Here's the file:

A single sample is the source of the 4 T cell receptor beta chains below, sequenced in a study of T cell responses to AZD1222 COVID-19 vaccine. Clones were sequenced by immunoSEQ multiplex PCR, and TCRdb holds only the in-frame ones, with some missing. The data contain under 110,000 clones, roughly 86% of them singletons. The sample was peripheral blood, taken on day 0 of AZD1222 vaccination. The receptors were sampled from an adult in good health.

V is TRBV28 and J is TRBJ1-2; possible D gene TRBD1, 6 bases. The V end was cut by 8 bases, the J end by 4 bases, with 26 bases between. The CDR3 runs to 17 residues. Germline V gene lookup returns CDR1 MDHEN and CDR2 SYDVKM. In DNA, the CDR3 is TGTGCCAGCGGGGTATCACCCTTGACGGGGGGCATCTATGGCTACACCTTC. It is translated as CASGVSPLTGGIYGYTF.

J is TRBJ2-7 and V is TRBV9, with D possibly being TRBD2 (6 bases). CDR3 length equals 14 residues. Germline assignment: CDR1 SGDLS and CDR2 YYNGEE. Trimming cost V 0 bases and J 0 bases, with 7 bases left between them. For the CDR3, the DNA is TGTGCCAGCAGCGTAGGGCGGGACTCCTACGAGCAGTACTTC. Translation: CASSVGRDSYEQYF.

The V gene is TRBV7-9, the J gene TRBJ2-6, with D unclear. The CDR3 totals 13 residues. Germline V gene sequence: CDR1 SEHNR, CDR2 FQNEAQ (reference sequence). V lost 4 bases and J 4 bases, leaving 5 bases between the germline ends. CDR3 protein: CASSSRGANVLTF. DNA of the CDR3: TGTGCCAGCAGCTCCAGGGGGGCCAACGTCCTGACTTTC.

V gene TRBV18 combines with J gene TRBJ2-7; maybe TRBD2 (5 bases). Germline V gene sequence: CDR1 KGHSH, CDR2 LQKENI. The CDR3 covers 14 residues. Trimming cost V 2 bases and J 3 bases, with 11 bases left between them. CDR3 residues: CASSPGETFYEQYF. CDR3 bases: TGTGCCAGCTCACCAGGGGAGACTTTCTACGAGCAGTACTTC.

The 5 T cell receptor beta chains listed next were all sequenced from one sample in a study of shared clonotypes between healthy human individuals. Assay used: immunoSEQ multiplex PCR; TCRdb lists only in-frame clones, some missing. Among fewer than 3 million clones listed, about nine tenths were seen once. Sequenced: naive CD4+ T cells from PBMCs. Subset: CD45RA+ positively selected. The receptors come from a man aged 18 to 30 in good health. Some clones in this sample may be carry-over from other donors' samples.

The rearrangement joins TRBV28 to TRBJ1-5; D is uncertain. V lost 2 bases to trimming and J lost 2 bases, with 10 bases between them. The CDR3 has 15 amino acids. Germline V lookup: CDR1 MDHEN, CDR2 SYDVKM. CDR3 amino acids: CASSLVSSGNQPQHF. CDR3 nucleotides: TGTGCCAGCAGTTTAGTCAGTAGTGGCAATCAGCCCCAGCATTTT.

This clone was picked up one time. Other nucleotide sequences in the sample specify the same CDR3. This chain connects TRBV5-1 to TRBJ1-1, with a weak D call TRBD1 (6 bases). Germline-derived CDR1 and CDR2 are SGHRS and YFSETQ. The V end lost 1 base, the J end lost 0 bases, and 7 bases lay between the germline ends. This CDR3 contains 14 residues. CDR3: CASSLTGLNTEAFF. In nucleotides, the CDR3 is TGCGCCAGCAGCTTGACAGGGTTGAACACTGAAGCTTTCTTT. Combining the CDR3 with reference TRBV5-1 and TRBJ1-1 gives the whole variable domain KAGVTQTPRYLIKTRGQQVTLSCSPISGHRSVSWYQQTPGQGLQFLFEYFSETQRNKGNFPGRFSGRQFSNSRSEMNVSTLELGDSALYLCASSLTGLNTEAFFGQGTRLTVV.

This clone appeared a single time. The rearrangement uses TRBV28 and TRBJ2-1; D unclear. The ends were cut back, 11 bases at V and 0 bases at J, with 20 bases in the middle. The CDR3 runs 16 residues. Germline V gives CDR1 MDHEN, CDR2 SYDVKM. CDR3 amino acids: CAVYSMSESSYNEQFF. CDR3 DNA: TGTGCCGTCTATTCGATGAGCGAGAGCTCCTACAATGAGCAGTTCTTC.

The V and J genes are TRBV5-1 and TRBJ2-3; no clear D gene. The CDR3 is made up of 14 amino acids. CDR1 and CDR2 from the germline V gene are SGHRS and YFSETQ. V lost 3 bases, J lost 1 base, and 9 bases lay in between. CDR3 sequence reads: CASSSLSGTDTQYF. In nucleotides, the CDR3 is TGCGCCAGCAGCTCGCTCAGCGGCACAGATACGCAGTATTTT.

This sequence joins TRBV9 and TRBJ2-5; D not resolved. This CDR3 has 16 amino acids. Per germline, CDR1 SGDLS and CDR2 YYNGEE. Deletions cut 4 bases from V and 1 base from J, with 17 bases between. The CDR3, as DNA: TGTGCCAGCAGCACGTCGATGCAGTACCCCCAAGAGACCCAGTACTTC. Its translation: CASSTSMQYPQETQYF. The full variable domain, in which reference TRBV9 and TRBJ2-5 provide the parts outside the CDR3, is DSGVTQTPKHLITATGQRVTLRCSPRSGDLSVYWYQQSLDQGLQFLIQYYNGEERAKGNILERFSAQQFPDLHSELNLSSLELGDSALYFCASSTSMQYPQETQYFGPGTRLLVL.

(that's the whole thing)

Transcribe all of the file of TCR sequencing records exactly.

A single sample is the source of the 4 T cell receptor beta chains below, sequenced in a study of T cell responses to AZD1222 COVID-19 vaccine. Clones were sequenced by immunoSEQ multiplex PCR, and TCRdb holds only the in-frame ones, with some missing. The data contain under 110,000 clones, roughly 86% of them singletons. The sample was peripheral blood, taken on day 0 of AZD1222 vaccination. The receptors were sampled from an adult in good health.

V is TRBV28 and J is TRBJ1-2; possible D gene TRBD1, 6 bases. The V end was cut by 8 bases, the J end by 4 bases, with 26 bases between. The CDR3 runs to 17 residues. Germline V gene lookup returns CDR1 MDHEN and CDR2 SYDVKM. In DNA, the CDR3 is TGTGCCAGCGGGGTATCACCCTTGACGGGGGGCATCTATGGCTACACCTTC. It is translated as CASGVSPLTGGIYGYTF.

J is TRBJ2-7 and V is TRBV9, with D possibly being TRBD2 (6 bases). CDR3 length equals 14 residues. Germline assignment: CDR1 SGDLS and CDR2 YYNGEE. Trimming cost V 0 bases and J 0 bases, with 7 bases left between them. For the CDR3, the DNA is TGTGCCAGCAGCGTAGGGCGGGACTCCTACGAGCAGTACTTC. Translation: CASSVGRDSYEQYF.

The V gene is TRBV7-9, the J gene TRBJ2-6, with D unclear. The CDR3 totals 13 residues. Germline V gene sequence: CDR1 SEHNR, CDR2 FQNEAQ (reference sequence). V lost 4 bases and J 4 bases, leaving 5 bases between the germline ends. CDR3 protein: CASSSRGANVLTF. DNA of the CDR3: TGTGCCAGCAGCTCCAGGGGGGCCAACGTCCTGACTTTC.

V gene TRBV18 combines with J gene TRBJ2-7; maybe TRBD2 (5 bases). Germline V gene sequence: CDR1 KGHSH, CDR2 LQKENI. The CDR3 covers 14 residues. Trimming cost V 2 bases and J 3 bases, with 11 bases left between them. CDR3 residues: CASSPGETFYEQYF. CDR3 bases: TGTGCCAGCTCACCAGGGGAGACTTTCTACGAGCAGTACTTC.

The 5 T cell receptor beta chains listed next were all sequenced from one sample in a study of shared clonotypes between healthy human individuals. Assay used: immunoSEQ multiplex PCR; TCRdb lists only in-frame clones, some missing. Among fewer than 3 million clones listed, about nine tenths were seen once. Sequenced: naive CD4+ T cells from PBMCs. Subset: CD45RA+ positively selected. The receptors come from a man aged 18 to 30 in good health. Some clones in this sample may be carry-over from other donors' samples.

The rearrangement joins TRBV28 to TRBJ1-5; D is uncertain. V lost 2 bases to trimming and J lost 2 bases, with 10 bases between them. The CDR3 has 15 amino acids. Germline V lookup: CDR1 MDHEN, CDR2 SYDVKM. CDR3 amino acids: CASSLVSSGNQPQHF. CDR3 nucleotides: TGTGCCAGCAGTTTAGTCAGTAGTGGCAATCAGCCCCAGCATTTT.

This clone was picked up one time. Other nucleotide sequences in the sample specify the same CDR3. This chain connects TRBV5-1 to TRBJ1-1, with a weak D call TRBD1 (6 bases). Germline-derived CDR1 and CDR2 are SGHRS and YFSETQ. The V end lost 1 base, the J end lost 0 bases, and 7 bases lay between the germline ends. This CDR3 contains 14 residues. CDR3: CASSLTGLNTEAFF. In nucleotides, the CDR3 is TGCGCCAGCAGCTTGACAGGGTTGAACACTGAAGCTTTCTTT. Combining the CDR3 with reference TRBV5-1 and TRBJ1-1 gives the whole variable domain KAGVTQTPRYLIKTRGQQVTLSCSPISGHRSVSWYQQTPGQGLQFLFEYFSETQRNKGNFPGRFSGRQFSNSRSEMNVSTLELGDSALYLCASSLTGLNTEAFFGQGTRLTVV.

This clone appeared a single time. The rearrangement uses TRBV28 and TRBJ2-1; D unclear. The ends were cut back, 11 bases at V and 0 bases at J, with 20 bases in the middle. The CDR3 runs 16 residues. Germline V gives CDR1 MDHEN, CDR2 SYDVKM. CDR3 amino acids: CAVYSMSESSYNEQFF. CDR3 DNA: TGTGCCGTCTATTCGATGAGCGAGAGCTCCTACAATGAGCAGTTCTTC.

The V and J genes are TRBV5-1 and TRBJ2-3; no clear D gene. The CDR3 is made up of 14 amino acids. CDR1 and CDR2 from the germline V gene are SGHRS and YFSETQ. V lost 3 bases, J lost 1 base, and 9 bases lay in between. CDR3 sequence reads: CASSSLSGTDTQYF. In nucleotides, the CDR3 is TGCGCCAGCAGCTCGCTCAGCGGCACAGATACGCAGTATTTT.

This sequence joins TRBV9 and TRBJ2-5; D not resolved. This CDR3 has 16 amino acids. Per germline, CDR1 SGDLS and CDR2 YYNGEE. Deletions cut 4 bases from V and 1 base from J, with 17 bases between. The CDR3, as DNA: TGTGCCAGCAGCACGTCGATGCAGTACCCCCAAGAGACCCAGTACTTC. Its translation: CASSTSMQYPQETQYF. The full variable domain, in which reference TRBV9 and TRBJ2-5 provide the parts outside the CDR3, is DSGVTQTPKHLITATGQRVTLRCSPRSGDLSVYWYQQSLDQGLQFLIQYYNGEERAKGNILERFSAQQFPDLHSELNLSSLELGDSALYFCASSTSMQYPQETQYFGPGTRLLVL.